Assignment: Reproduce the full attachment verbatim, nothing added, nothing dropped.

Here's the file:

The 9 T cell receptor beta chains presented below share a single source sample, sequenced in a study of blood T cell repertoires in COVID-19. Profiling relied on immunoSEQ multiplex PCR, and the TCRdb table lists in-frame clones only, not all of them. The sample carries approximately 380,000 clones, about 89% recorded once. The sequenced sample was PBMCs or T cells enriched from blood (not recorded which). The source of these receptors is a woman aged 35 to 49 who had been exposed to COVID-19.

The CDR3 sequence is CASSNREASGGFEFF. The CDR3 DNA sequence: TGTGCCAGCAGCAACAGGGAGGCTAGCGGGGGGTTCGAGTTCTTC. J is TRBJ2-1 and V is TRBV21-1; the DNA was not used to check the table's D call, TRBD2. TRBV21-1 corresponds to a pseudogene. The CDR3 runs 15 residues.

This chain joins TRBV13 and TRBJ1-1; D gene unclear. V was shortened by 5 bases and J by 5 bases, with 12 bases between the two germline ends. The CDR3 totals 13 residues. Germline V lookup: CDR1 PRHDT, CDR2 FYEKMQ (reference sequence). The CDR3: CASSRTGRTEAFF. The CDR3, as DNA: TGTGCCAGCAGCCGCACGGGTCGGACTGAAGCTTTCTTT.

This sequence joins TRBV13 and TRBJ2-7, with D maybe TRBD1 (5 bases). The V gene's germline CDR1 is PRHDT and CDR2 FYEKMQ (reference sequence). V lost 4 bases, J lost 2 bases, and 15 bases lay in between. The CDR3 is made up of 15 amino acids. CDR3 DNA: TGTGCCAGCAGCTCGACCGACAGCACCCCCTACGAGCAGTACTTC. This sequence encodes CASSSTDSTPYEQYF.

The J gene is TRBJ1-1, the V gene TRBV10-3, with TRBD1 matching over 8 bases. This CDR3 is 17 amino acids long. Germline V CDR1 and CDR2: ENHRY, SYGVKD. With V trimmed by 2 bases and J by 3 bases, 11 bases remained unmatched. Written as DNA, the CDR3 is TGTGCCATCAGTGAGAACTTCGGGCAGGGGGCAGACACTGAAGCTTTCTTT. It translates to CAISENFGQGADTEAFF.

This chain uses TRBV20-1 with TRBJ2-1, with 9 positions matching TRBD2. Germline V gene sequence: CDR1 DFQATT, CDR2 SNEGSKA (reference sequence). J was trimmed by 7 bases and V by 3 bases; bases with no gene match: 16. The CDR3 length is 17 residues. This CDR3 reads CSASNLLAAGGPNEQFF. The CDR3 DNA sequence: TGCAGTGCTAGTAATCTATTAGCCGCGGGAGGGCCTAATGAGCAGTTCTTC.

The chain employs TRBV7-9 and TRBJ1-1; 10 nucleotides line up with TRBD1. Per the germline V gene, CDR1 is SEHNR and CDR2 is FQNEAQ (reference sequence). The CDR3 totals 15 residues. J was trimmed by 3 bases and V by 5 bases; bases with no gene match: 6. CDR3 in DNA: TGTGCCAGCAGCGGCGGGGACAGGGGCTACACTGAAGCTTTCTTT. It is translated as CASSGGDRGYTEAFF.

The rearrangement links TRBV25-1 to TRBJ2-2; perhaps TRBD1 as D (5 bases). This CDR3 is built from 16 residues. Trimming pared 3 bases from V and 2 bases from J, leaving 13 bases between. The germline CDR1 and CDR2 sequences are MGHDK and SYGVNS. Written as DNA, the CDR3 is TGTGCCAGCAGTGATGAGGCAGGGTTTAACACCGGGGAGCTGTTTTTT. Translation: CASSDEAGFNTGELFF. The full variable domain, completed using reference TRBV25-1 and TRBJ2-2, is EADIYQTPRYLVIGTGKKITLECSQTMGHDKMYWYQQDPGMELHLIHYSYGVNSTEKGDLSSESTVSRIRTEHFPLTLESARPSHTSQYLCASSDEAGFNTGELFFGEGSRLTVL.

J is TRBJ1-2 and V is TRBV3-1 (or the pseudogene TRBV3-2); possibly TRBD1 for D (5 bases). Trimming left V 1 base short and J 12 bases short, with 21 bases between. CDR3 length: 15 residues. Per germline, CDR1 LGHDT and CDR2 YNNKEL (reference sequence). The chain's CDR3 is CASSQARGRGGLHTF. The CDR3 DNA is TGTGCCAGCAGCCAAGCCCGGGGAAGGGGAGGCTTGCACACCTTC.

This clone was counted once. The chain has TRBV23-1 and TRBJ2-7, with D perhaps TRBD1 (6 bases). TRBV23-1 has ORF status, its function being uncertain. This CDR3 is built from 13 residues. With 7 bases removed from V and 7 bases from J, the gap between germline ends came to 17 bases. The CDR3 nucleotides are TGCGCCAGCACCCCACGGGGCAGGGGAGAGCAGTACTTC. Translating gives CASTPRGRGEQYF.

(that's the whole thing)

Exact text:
The 9 T cell receptor beta chains presented below share a single source sample, sequenced in a study of blood T cell repertoires in COVID-19. Profiling relied on immunoSEQ multiplex PCR, and the TCRdb table lists in-frame clones only, not all of them. The sample carries approximately 380,000 clones, about 89% recorded once. The sequenced sample was PBMCs or T cells enriched from blood (not recorded which). The source of these receptors is a woman aged 35 to 49 who had been exposed to COVID-19.

The CDR3 sequence is CASSNREASGGFEFF. The CDR3 DNA sequence: TGTGCCAGCAGCAACAGGGAGGCTAGCGGGGGGTTCGAGTTCTTC. J is TRBJ2-1 and V is TRBV21-1; the DNA was not used to check the table's D call, TRBD2. TRBV21-1 corresponds to a pseudogene. The CDR3 runs 15 residues.

This chain joins TRBV13 and TRBJ1-1; D gene unclear. V was shortened by 5 bases and J by 5 bases, with 12 bases between the two germline ends. The CDR3 totals 13 residues. Germline V lookup: CDR1 PRHDT, CDR2 FYEKMQ (reference sequence). The CDR3: CASSRTGRTEAFF. The CDR3, as DNA: TGTGCCAGCAGCCGCACGGGTCGGACTGAAGCTTTCTTT.

This sequence joins TRBV13 and TRBJ2-7, with D maybe TRBD1 (5 bases). The V gene's germline CDR1 is PRHDT and CDR2 FYEKMQ (reference sequence). V lost 4 bases, J lost 2 bases, and 15 bases lay in between. The CDR3 is made up of 15 amino acids. CDR3 DNA: TGTGCCAGCAGCTCGACCGACAGCACCCCCTACGAGCAGTACTTC. This sequence encodes CASSSTDSTPYEQYF.

The J gene is TRBJ1-1, the V gene TRBV10-3, with TRBD1 matching over 8 bases. This CDR3 is 17 amino acids long. Germline V CDR1 and CDR2: ENHRY, SYGVKD. With V trimmed by 2 bases and J by 3 bases, 11 bases remained unmatched. Written as DNA, the CDR3 is TGTGCCATCAGTGAGAACTTCGGGCAGGGGGCAGACACTGAAGCTTTCTTT. It translates to CAISENFGQGADTEAFF.

This chain uses TRBV20-1 with TRBJ2-1, with 9 positions matching TRBD2. Germline V gene sequence: CDR1 DFQATT, CDR2 SNEGSKA (reference sequence). J was trimmed by 7 bases and V by 3 bases; bases with no gene match: 16. The CDR3 length is 17 residues. This CDR3 reads CSASNLLAAGGPNEQFF. The CDR3 DNA sequence: TGCAGTGCTAGTAATCTATTAGCCGCGGGAGGGCCTAATGAGCAGTTCTTC.

The chain employs TRBV7-9 and TRBJ1-1; 10 nucleotides line up with TRBD1. Per the germline V gene, CDR1 is SEHNR and CDR2 is FQNEAQ (reference sequence). The CDR3 totals 15 residues. J was trimmed by 3 bases and V by 5 bases; bases with no gene match: 6. CDR3 in DNA: TGTGCCAGCAGCGGCGGGGACAGGGGCTACACTGAAGCTTTCTTT. It is translated as CASSGGDRGYTEAFF.

The rearrangement links TRBV25-1 to TRBJ2-2; perhaps TRBD1 as D (5 bases). This CDR3 is built from 16 residues. Trimming pared 3 bases from V and 2 bases from J, leaving 13 bases between. The germline CDR1 and CDR2 sequences are MGHDK and SYGVNS. Written as DNA, the CDR3 is TGTGCCAGCAGTGATGAGGCAGGGTTTAACACCGGGGAGCTGTTTTTT. Translation: CASSDEAGFNTGELFF. The full variable domain, completed using reference TRBV25-1 and TRBJ2-2, is EADIYQTPRYLVIGTGKKITLECSQTMGHDKMYWYQQDPGMELHLIHYSYGVNSTEKGDLSSESTVSRIRTEHFPLTLESARPSHTSQYLCASSDEAGFNTGELFFGEGSRLTVL.

J is TRBJ1-2 and V is TRBV3-1 (or the pseudogene TRBV3-2); possibly TRBD1 for D (5 bases). Trimming left V 1 base short and J 12 bases short, with 21 bases between. CDR3 length: 15 residues. Per germline, CDR1 LGHDT and CDR2 YNNKEL (reference sequence). The chain's CDR3 is CASSQARGRGGLHTF. The CDR3 DNA is TGTGCCAGCAGCCAAGCCCGGGGAAGGGGAGGCTTGCACACCTTC.

This clone was counted once. The chain has TRBV23-1 and TRBJ2-7, with D perhaps TRBD1 (6 bases). TRBV23-1 has ORF status, its function being uncertain. This CDR3 is built from 13 residues. With 7 bases removed from V and 7 bases from J, the gap between germline ends came to 17 bases. The CDR3 nucleotides are TGCGCCAGCACCCCACGGGGCAGGGGAGAGCAGTACTTC. Translating gives CASTPRGRGEQYF.